Governance Risksâ€”These risks relate to directorsâ€™ decisions regarding board leadership, composition, and structure; director and CEO selection; CEO compensation and succession; and other important governance matters critical to the enterpriseâ€™s success. Â Often, these decisions require directors to weigh the pros and cons associated with alternative courses of action. Â While boards can periodically benchmark their processes for evaluating these matters by considering best practices employed by other boards weighing similar decisions, they often must rely on their collective business judgment, knowledge of the business, and information provided by third-party advisers, including search firms, compensation consultants, legal counsel, and accounting professionals.Â Key point: These matters are exclusively within the boardâ€™s domain.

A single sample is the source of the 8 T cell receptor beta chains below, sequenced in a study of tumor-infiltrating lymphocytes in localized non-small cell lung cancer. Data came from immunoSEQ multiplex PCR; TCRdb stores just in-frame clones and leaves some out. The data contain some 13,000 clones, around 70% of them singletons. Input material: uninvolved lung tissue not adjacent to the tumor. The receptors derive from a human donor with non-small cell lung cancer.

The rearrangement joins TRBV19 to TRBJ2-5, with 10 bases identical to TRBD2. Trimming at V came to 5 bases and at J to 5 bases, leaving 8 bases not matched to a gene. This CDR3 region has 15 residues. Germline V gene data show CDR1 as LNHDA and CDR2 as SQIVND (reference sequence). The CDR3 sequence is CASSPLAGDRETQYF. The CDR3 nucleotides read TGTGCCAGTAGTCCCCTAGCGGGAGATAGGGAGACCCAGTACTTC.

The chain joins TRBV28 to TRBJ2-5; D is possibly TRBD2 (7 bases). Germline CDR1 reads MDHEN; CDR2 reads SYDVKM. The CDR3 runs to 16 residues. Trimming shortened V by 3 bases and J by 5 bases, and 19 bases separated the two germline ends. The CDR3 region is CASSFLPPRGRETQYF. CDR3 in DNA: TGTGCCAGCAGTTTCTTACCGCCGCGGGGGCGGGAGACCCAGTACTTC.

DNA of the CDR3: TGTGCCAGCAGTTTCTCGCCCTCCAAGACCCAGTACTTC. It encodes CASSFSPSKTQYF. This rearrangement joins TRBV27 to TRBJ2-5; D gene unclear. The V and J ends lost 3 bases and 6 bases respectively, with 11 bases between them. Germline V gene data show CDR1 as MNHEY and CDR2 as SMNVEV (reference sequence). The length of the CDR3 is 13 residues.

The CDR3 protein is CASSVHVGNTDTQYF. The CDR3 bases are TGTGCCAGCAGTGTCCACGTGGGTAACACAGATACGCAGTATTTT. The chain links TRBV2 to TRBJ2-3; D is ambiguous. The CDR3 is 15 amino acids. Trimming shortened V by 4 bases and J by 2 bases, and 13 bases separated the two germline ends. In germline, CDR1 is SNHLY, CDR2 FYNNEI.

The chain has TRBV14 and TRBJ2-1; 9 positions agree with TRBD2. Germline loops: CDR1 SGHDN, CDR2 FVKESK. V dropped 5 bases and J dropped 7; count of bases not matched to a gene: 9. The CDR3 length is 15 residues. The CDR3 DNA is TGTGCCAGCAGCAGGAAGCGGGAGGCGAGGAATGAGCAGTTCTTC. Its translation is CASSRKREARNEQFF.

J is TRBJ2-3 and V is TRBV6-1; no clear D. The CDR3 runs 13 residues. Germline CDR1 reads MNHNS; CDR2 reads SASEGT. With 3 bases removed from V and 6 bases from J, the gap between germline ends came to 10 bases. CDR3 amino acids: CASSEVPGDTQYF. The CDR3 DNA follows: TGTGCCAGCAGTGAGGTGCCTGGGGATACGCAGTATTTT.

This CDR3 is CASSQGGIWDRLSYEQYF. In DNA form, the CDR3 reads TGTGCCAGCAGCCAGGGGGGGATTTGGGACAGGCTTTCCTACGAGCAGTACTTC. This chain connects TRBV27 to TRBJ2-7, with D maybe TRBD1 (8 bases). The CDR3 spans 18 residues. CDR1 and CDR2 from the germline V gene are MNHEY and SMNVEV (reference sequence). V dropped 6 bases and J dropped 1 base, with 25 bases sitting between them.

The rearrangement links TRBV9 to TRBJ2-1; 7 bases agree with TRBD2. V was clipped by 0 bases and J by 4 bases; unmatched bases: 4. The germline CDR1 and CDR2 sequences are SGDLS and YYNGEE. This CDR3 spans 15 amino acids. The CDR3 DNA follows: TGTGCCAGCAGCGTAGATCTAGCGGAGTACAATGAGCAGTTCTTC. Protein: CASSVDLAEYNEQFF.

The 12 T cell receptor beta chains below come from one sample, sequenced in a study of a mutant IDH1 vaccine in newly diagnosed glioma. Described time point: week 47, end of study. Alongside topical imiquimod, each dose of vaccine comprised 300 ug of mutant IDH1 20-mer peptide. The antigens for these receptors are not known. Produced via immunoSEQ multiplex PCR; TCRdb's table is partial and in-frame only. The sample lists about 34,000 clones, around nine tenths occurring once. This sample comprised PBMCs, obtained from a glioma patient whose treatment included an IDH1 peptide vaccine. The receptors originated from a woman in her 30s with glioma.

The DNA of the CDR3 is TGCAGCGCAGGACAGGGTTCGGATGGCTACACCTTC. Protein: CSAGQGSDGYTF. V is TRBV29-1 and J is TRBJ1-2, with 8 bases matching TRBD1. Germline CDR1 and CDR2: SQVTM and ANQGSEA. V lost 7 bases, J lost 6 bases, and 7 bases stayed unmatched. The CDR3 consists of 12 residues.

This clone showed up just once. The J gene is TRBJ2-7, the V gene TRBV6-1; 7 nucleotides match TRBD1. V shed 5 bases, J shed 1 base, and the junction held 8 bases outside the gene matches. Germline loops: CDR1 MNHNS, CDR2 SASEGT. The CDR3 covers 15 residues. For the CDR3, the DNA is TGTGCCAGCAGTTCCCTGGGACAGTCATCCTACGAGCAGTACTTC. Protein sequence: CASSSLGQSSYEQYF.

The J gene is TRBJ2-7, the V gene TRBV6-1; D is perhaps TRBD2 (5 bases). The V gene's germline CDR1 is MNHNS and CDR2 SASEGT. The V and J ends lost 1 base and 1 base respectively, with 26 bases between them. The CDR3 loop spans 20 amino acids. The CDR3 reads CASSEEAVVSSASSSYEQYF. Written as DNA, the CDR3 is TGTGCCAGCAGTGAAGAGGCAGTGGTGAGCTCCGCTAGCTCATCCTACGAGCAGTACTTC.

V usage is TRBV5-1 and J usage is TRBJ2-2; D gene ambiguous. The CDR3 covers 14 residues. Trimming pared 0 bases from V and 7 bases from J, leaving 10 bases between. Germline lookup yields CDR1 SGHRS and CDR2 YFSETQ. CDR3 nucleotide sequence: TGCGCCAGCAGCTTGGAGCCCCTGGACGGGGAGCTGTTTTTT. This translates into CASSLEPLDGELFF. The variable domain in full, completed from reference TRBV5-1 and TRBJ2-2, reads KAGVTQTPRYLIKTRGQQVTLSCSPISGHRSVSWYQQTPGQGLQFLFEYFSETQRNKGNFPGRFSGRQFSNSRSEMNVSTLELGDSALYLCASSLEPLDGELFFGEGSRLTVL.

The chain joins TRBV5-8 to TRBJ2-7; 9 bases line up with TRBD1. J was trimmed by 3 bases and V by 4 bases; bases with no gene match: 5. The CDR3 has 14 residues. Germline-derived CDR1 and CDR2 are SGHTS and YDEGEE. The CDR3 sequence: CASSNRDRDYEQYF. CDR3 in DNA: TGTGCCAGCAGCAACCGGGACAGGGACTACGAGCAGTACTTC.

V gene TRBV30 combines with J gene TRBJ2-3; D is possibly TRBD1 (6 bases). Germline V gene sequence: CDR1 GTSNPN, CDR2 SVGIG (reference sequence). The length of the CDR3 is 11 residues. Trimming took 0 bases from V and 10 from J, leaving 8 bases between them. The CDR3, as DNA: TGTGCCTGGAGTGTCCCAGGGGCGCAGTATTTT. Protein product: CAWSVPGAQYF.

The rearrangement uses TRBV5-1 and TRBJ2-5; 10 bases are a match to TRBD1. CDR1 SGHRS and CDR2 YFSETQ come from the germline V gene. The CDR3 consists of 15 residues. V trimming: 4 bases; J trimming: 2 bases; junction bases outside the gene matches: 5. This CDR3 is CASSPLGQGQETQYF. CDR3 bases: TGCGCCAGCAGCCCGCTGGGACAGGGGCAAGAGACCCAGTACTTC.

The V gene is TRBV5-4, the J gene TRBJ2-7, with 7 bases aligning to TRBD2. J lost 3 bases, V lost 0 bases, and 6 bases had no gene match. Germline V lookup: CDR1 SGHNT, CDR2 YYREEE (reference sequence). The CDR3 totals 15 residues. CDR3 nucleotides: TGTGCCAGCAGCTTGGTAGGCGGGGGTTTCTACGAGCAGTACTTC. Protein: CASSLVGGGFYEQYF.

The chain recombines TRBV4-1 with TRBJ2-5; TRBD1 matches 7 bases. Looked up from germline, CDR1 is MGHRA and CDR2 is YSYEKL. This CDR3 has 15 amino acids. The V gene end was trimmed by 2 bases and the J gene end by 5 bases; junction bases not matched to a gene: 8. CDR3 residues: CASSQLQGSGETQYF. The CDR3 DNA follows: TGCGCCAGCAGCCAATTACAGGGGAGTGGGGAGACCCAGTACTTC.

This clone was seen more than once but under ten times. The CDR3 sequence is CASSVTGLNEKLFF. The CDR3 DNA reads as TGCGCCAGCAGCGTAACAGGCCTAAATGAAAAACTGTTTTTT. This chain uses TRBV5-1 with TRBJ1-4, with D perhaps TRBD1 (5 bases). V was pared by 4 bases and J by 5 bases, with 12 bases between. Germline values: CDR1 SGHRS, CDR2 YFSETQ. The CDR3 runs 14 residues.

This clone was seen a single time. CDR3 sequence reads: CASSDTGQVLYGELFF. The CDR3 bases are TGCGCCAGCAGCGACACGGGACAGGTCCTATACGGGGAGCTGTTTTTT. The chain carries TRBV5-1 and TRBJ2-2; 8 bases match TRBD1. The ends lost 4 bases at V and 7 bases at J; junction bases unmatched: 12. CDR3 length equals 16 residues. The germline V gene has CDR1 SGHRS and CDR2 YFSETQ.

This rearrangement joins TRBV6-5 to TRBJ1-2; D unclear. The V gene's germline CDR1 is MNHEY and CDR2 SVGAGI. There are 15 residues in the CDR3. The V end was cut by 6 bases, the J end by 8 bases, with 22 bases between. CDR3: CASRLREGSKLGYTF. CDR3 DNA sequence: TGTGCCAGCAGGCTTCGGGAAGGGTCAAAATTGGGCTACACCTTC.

Critical Enterprise Risksâ€”These risks are the ones that really matter, the top five to ten risks that can threaten the viability of the companyâ€™s strategy and business model. Â Certain risks require directors to [understand the business so that they] have the necessary information that will prepare them for substantive discussions with management about how these risks are managed. Â The criticality of these risksâ€”such as credit risk in a financial institution or supply chain risk in a manufacturerâ€”may require full board engagement as well as an ongoing oversight process.Â While management is responsible for addressing these risks, the board should consider its own information requirements for understanding managementâ€™s effectiveness in addressing them. Â For example, the board might require management to report on the impact and likelihood of the risk on key strategic goals, as compared to other enterprise risks, as well as the status of risk mitigation efforts with input from the executives responsible for managing specific risks. Â Other examples of relevant information useful to the board might include: the effects of technological obsolescence, changes in the overall assessment of risk over time, the effect of changes in the environment on the core assumptions underlying the companyâ€™s strategy, and interrelationships with other enterprise risks.Â Key point: These risks should command a prominent place on the boardâ€™s risk oversight agenda. The board should satisfy itself that management has, in place, an effective process for identifying the organizationâ€™s critical enterprise risks so that the boardâ€™s risk oversight is properly focused.